ADB(Android Debug Bridge)

Posted: August 30, 2012 in Android
Tags: ,

Android Debug Bridge:
Android Debug Bridge (adb) is a command line tool that lets you communicate with an emulator or connected Android device. It is a client-server program that includes three components:

  • Client- It runs on your development machine. You can invoke a client from a shell by issuing an adb command.
  • Server-It runs as a background process on your development machine. The server manages communication between the client and the adb daemon.
  • Daemon- It runs as a background process on each emulator or device instance.

ADB is found as part of the Andriod SDk Platform-tools package, it consists of both client and server-side programs that communicate with one another.

When you start an adb client, first checks whether there is an adb server process already running. If there is no adb running process, it starts the server process. When server starts, it binds to local TCP port and listens the adb commands. The server then sets up connections to all running emulator/device instances. It locates emulator/device instances by scanning odd-numbered ports in the range 5555 to 5585, the range used by emulators/devices. Where the server finds an adb daemon, it sets up a connection to that port.

ADB Commands:
The format for issuing commands through the ADB is as follows:
adb [-d|-e|-s <serialNumber>] <command>

Installing an Application:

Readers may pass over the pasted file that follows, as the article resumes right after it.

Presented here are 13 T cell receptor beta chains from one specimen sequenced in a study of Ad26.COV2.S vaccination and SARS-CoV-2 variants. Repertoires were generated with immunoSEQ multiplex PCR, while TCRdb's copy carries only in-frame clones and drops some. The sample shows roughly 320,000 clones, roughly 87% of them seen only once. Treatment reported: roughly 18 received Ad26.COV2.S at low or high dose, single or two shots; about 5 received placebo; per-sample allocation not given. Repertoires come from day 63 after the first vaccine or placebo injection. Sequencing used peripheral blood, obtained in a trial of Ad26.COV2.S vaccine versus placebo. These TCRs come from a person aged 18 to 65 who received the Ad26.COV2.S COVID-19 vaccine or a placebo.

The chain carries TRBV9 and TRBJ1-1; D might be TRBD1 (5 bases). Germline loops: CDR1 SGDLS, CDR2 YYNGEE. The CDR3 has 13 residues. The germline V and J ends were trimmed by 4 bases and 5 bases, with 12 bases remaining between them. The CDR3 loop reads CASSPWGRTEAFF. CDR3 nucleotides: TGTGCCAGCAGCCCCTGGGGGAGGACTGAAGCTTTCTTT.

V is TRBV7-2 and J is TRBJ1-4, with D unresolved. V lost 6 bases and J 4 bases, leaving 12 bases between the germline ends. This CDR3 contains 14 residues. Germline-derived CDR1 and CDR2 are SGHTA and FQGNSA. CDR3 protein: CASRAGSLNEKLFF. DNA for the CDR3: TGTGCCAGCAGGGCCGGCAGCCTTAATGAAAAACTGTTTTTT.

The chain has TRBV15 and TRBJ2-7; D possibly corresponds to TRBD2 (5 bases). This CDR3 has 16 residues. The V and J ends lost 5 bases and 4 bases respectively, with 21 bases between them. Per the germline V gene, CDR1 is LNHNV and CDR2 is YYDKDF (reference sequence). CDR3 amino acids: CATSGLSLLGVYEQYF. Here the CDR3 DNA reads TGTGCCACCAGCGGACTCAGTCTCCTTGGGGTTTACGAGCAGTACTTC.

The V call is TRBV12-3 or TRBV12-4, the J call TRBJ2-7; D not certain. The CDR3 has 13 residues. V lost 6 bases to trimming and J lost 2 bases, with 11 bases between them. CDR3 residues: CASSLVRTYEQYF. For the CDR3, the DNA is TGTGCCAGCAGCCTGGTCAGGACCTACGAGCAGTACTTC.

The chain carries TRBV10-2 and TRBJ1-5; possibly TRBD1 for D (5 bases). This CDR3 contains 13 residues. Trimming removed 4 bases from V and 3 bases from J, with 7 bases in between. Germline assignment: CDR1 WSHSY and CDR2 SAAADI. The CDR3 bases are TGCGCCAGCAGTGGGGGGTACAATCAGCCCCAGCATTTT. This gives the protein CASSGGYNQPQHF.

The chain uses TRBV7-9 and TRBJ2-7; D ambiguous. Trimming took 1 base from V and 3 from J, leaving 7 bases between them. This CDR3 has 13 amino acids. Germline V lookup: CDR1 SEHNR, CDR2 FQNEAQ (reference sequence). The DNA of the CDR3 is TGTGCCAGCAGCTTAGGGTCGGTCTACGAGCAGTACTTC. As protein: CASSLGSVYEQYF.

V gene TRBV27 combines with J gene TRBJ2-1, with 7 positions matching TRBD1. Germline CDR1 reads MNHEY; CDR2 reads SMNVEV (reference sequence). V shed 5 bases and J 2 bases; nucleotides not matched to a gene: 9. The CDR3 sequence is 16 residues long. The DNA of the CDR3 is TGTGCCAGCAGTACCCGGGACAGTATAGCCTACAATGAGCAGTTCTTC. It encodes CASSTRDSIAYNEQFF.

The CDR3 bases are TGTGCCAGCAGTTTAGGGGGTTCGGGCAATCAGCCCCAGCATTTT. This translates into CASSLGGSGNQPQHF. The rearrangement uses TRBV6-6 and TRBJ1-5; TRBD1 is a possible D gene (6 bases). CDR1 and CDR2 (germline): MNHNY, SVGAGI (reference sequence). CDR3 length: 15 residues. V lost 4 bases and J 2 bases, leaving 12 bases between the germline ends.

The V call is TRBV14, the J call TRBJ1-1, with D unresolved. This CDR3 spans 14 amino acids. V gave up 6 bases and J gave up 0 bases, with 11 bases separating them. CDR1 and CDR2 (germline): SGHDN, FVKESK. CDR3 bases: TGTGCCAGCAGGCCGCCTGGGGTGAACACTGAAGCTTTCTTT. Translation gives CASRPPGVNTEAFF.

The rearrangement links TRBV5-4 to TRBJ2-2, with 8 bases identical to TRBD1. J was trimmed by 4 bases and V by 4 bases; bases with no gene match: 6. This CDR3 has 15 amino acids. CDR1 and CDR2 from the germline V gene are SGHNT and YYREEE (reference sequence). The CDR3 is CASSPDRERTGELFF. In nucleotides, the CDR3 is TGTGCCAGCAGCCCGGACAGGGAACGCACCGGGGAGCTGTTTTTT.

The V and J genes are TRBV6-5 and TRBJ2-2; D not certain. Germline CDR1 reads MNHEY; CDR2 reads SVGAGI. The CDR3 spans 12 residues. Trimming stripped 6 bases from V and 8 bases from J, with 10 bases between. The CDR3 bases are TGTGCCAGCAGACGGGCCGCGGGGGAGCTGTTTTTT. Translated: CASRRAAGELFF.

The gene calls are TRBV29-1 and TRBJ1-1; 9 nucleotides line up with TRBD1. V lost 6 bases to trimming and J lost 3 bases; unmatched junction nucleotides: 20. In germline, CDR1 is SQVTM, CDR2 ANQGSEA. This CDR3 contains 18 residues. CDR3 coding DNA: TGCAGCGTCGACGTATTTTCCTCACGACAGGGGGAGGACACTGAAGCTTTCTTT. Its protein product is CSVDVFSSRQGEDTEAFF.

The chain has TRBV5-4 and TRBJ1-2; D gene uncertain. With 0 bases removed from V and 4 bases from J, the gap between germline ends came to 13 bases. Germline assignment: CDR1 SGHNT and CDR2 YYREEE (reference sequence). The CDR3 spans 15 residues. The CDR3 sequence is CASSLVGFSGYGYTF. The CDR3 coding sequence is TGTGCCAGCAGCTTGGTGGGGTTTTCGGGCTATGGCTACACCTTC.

With the help of adb we can install our app on emulator or device.
adb install <path_to_apk>
where <path_to_apk> is the path of that apk file which you want to install on emulator/device.

Viewing connected Android devices:
To view the attached devices use devices command. It prints a list of all attached emulator/device instances.
adb devices
Here’s an example showing the devices command and its output:
$ adb devices
List of devices attached
emulator-5554 device
emulator-5556 device
emulator-5558 device
where emulator-5558 is the serial number and device is the instance that is connected to adb server.

If there is no emulator/device running, adb returns no device.

Sending commands to specific emulator/device:
If multiple emulator/device instances are running, you need to specify a target instance when issuing adb commands.
adb -s <serialNumber> <command>
Example: adb -s emulator-5556 install demo1.apk

Copying Files to or from an Emulator/Device :

You can use the adb commands pull and push to copy files to and from an emulator/device.

If you want to copy a file from the emulator or device you can use pull command.
adb pull <remote> <local>

If you want to copy a file to  the emulator or device you can use push command.
adb push <local> <remote>

In the commands, <local> and <remote> refer to the paths to the target files/directory on your development machine (local) and on the emulator/device instance (remote).

Starting and killing the server:

To start server use,
adb start-server
When the server starts, it binds to local TCP port 5037. All adb clients use port 5037 to communicate with the adb server.

To kill server use kill-server command it kills the already running server.
adb kill-server

Forwarding Ports:
Forward command is used to forward the requests on the specific host port to a different port on emulator/device instance.
adb forward tcp:6100 tcp:7100

Enabling logcat Logging
You can use the logcat command to view log output in your development computer.
adb logcat

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